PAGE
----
A lesson from Jerry Seinfeld

Timing is everything, too much will kill a deal and too little does equal damage.  Knowing when to "make your move" is critical whether your quitting a job or hiring a new body.  There's no magic formula to calculate the correct alignment of the stars and no soothsayer can predict future success.  There is though, one caveat that always holds true...the best time is when you don't need to.

Think about it.  Jerry had one of if not the top rated shows on TV, he was earning a million bucks per episode and American Express was paying him a pretty penny to boot.  At the top of his game Mr. Yada Yada Yada says adios -- and he's smart enough to know we haven't missed him long enough to risk a comeback failure like Kramer, George and Elaine.

However, in the world wide web of work we usually can't wait for a comeback -- gotta pay the mortgage, gotta file the 10-Q.  But the model still works.  Let's say you're the VP of Marketing who created the "Where's the beef?" campaign.  Do you hang around another year hoping that your next genius will be able to top last years numbers?  Or do you quietly snuggle up next to your favorite head hunter, relationship in place, and ask them to be your agent?

Maybe your title begins with a C and ends in an O.  Your kingdom of finance, technology or everything is hitting home runs every day or at least running smoothly.  Isn't that the best time to raise the bar and plug in that vision that got you in this seat to begin with?  Damn straight it is.  What or who is the weakest link? Goodbye.  Where's the biggest opportunity and who's on the bench to grab it?  If your reach exceeds your grasp, better reach out and call someone (1-800-Ken Loyd) who knows that "Where's the beef?" genius previously mentioned.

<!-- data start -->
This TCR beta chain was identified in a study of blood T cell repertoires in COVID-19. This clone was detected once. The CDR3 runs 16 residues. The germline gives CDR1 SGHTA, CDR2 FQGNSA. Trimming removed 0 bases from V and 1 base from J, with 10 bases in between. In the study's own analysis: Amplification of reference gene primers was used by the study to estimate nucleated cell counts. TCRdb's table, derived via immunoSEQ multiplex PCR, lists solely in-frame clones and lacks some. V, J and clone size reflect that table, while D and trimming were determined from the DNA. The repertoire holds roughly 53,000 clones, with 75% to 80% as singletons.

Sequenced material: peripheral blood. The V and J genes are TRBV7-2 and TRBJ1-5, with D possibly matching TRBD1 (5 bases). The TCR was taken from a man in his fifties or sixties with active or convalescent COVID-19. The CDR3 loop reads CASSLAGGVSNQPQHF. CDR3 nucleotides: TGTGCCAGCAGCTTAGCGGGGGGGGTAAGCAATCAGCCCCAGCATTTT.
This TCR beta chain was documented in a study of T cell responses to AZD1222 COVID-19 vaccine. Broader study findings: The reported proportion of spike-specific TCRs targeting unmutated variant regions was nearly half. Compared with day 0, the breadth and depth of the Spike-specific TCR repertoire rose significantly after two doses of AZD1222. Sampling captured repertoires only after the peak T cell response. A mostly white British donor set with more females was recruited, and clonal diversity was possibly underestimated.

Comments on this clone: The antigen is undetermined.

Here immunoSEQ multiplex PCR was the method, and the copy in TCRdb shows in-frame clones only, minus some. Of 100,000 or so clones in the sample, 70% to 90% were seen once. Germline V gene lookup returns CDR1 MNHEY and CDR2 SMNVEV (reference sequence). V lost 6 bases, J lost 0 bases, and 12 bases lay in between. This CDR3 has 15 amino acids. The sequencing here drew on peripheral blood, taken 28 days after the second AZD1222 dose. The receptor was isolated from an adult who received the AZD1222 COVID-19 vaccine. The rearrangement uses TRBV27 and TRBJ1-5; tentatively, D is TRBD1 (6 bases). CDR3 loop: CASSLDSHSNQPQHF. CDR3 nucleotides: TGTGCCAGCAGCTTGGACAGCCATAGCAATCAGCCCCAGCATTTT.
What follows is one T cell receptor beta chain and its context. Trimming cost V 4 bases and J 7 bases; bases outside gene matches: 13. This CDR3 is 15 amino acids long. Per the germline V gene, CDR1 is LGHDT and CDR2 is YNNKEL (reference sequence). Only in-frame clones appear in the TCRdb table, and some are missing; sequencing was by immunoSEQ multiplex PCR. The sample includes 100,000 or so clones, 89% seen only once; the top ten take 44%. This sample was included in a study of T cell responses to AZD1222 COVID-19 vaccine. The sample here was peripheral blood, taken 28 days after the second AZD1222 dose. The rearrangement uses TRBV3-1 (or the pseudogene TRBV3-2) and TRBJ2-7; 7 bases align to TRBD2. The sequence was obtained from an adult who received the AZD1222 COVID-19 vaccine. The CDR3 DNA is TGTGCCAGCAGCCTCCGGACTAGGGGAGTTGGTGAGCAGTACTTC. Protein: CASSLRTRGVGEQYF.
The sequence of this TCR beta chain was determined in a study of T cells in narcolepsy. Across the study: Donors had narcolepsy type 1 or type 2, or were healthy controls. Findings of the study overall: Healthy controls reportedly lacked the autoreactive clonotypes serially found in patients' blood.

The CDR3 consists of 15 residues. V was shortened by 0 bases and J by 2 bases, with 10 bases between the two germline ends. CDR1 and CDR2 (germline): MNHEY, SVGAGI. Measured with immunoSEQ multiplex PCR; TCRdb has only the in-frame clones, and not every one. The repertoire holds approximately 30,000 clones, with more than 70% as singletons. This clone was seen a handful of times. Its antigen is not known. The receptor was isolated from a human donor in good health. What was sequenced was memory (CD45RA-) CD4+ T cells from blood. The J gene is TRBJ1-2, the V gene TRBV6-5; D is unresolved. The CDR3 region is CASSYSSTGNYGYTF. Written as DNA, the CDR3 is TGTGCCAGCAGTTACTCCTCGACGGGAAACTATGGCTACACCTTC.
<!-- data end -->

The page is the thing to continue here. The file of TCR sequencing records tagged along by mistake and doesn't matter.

Most people wait until there's a void.  Somebody quits, somebody gets laid off.  We spend our time filling empty positions or empty paychecks -- we spend our time filling empty holes reacting to current dynamics or fertilizing what we've already planted hoping it will bear more fruit than last year.  We wait until the season changes, we wait until the market turns around.  We react instead of act.  We put ourselves in a position of pressure where we are forced to make the best decision possible within a reasonable time frame instead of being in the drivers seat able to negotiate from a position of strength.

Yet another example of the irony and contradiction in the garden of work.  It's kinda like insurance.  The only time you really need it ("it" being a job or someone to hire) is when you don't have it.  Contradictions are opportunities in disguise.  I'll be the first to admit it's hard to look for a job when you're busy doing your job; and it's equally difficult to look down the road when you're trying to roll out a new POS system or close last quarters financials.  Quitting or firing someone is like ending a relationship.  But like Dolly Pardon sez: "The best way to get over somebody is to get under somebody."

So quit thinking about your job and think about your career.  Quit thinking about who's on first today and think about whose on the team that could win The World Series.  Knowing when to say good bye is also the best time to say hello...

Of course this is only my opinion, but itís one I value highly.


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